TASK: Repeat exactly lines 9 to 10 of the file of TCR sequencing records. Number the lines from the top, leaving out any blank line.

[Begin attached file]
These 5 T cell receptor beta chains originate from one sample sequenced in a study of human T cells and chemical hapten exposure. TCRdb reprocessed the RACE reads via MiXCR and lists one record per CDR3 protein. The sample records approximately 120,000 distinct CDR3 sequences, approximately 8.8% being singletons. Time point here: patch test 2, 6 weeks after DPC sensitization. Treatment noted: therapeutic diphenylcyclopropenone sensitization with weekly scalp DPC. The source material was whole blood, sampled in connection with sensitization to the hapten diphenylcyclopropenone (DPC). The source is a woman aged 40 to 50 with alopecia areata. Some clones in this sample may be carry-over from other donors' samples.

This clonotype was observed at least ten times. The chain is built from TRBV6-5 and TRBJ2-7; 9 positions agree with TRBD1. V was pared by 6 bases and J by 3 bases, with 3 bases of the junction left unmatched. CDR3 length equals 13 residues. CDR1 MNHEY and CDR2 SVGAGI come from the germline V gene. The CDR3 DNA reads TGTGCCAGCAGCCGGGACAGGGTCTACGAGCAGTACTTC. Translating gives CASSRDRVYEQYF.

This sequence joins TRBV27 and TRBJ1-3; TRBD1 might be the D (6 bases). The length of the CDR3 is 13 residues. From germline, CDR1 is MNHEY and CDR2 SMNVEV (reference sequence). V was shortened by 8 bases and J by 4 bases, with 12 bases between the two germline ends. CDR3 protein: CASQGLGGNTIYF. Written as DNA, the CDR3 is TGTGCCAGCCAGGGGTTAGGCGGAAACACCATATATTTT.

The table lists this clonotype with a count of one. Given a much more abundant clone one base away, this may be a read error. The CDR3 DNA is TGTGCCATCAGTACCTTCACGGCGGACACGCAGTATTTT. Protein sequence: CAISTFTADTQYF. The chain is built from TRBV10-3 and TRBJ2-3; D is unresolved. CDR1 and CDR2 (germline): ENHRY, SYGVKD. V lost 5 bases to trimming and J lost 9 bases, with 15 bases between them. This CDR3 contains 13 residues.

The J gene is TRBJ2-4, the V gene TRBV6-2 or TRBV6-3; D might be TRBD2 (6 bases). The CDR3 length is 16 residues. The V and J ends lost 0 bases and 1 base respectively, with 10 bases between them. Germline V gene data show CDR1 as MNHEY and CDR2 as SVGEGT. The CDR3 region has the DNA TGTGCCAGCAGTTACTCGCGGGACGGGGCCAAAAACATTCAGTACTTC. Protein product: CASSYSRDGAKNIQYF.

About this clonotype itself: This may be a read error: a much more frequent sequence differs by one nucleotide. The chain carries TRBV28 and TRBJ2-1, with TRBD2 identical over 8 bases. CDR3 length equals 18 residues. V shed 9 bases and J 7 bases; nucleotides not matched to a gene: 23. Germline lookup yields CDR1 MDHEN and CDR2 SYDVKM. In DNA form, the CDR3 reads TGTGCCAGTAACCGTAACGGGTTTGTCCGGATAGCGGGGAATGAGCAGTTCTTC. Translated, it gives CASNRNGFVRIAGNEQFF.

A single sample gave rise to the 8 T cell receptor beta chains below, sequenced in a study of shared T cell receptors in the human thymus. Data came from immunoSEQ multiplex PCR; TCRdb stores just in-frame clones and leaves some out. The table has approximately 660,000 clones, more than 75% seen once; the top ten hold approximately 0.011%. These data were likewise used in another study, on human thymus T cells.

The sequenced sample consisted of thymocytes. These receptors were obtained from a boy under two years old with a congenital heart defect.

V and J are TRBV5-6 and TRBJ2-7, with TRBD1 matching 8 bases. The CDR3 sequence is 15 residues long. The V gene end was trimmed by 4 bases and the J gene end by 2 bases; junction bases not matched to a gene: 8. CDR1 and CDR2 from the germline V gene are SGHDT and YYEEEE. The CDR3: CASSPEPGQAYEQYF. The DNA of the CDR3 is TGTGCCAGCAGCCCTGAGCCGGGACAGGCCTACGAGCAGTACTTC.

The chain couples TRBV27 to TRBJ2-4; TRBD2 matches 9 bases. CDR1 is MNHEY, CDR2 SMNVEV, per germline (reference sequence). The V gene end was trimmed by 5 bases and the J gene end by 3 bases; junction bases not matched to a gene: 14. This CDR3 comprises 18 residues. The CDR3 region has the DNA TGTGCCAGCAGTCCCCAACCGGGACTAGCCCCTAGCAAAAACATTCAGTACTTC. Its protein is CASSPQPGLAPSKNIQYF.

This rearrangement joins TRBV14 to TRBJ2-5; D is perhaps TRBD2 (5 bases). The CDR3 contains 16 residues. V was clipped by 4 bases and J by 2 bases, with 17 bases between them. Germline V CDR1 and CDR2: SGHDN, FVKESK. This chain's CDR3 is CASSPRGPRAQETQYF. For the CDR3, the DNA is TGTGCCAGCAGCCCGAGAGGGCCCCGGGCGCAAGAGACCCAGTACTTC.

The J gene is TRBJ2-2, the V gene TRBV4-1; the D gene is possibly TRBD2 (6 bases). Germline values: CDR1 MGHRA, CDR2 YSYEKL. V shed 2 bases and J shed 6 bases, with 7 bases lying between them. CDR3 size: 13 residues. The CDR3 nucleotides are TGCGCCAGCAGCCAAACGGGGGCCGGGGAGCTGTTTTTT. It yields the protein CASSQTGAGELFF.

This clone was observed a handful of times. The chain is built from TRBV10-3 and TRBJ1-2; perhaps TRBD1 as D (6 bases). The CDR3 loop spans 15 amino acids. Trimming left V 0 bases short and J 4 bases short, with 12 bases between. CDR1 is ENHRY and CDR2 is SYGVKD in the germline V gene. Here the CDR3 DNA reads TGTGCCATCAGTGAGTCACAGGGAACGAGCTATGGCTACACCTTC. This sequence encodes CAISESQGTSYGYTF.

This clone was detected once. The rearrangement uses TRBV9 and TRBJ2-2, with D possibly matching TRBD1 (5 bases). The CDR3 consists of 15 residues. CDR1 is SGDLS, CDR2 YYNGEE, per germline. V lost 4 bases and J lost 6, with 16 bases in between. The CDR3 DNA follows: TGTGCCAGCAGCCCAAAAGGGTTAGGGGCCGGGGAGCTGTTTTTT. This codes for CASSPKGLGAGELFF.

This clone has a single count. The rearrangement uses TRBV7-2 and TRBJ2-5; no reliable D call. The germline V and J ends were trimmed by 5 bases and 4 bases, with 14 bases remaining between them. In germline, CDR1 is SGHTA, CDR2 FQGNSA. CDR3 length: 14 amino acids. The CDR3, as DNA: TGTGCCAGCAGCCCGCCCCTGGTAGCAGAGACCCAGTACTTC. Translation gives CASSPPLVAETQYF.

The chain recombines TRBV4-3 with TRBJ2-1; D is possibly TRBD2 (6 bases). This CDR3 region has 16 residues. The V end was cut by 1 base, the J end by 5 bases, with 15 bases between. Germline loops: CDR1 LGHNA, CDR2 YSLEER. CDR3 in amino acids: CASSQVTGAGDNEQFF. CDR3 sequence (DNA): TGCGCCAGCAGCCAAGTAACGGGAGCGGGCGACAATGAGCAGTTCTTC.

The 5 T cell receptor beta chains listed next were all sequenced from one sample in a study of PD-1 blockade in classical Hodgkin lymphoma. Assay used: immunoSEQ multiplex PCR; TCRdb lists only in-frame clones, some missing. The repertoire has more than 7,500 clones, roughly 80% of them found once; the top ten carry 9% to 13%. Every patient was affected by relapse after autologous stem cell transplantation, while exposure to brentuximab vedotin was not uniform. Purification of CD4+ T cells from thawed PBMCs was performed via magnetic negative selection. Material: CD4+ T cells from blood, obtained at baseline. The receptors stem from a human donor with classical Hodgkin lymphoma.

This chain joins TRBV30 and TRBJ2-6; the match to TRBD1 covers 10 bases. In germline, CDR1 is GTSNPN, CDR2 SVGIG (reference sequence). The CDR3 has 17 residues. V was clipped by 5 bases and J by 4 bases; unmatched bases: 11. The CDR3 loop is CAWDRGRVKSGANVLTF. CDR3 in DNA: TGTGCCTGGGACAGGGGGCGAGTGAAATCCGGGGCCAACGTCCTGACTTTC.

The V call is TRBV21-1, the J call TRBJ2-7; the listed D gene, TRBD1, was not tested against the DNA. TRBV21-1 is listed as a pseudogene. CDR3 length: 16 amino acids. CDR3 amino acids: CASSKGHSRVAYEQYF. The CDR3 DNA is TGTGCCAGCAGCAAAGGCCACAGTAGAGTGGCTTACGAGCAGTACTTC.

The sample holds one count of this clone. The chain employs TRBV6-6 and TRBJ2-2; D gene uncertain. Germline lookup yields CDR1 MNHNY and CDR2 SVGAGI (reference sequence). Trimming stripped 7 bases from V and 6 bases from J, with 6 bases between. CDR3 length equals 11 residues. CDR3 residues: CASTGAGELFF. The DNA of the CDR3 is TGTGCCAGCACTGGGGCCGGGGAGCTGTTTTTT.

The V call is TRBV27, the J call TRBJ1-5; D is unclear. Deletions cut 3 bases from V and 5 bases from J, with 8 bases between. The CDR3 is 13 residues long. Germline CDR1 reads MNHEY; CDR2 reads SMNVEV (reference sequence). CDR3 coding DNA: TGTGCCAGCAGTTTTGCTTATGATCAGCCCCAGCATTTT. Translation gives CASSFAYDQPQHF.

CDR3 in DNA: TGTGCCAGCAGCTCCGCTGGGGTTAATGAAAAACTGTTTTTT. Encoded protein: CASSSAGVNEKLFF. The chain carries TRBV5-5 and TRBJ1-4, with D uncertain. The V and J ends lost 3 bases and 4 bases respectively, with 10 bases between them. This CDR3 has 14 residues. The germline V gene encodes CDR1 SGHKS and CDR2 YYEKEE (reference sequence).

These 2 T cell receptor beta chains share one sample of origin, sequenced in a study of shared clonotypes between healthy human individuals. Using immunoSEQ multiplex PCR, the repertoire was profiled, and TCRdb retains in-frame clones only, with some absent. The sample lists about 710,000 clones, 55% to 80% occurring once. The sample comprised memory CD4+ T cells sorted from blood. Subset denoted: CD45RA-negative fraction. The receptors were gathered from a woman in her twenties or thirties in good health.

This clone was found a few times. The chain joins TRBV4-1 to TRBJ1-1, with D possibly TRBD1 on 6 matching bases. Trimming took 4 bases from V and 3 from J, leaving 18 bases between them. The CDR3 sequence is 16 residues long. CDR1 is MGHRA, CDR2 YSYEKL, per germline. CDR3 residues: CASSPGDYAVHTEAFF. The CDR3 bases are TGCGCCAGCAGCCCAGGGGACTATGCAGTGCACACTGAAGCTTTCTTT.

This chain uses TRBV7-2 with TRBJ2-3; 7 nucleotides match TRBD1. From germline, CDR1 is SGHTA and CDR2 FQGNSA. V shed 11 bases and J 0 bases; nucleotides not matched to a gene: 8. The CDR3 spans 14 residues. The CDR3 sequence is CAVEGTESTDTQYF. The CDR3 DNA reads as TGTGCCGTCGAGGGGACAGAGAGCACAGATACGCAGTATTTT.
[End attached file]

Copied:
V and J are TRBV5-6 and TRBJ2-7, with TRBD1 matching 8 bases. The CDR3 sequence is 15 residues long. The V gene end was trimmed by 4 bases and the J gene end by 2 bases; junction bases not matched to a gene: 8. CDR1 and CDR2 from the germline V gene are SGHDT and YYEEEE. The CDR3: CASSPEPGQAYEQYF. The DNA of the CDR3 is TGTGCCAGCAGCCCTGAGCCGGGACAGGCCTACGAGCAGTACTTC.

The chain couples TRBV27 to TRBJ2-4; TRBD2 matches 9 bases. CDR1 is MNHEY, CDR2 SMNVEV, per germline (reference sequence). The V gene end was trimmed by 5 bases and the J gene end by 3 bases; junction bases not matched to a gene: 14. This CDR3 comprises 18 residues. The CDR3 region has the DNA TGTGCCAGCAGTCCCCAACCGGGACTAGCCCCTAGCAAAAACATTCAGTACTTC. Its protein is CASSPQPGLAPSKNIQYF.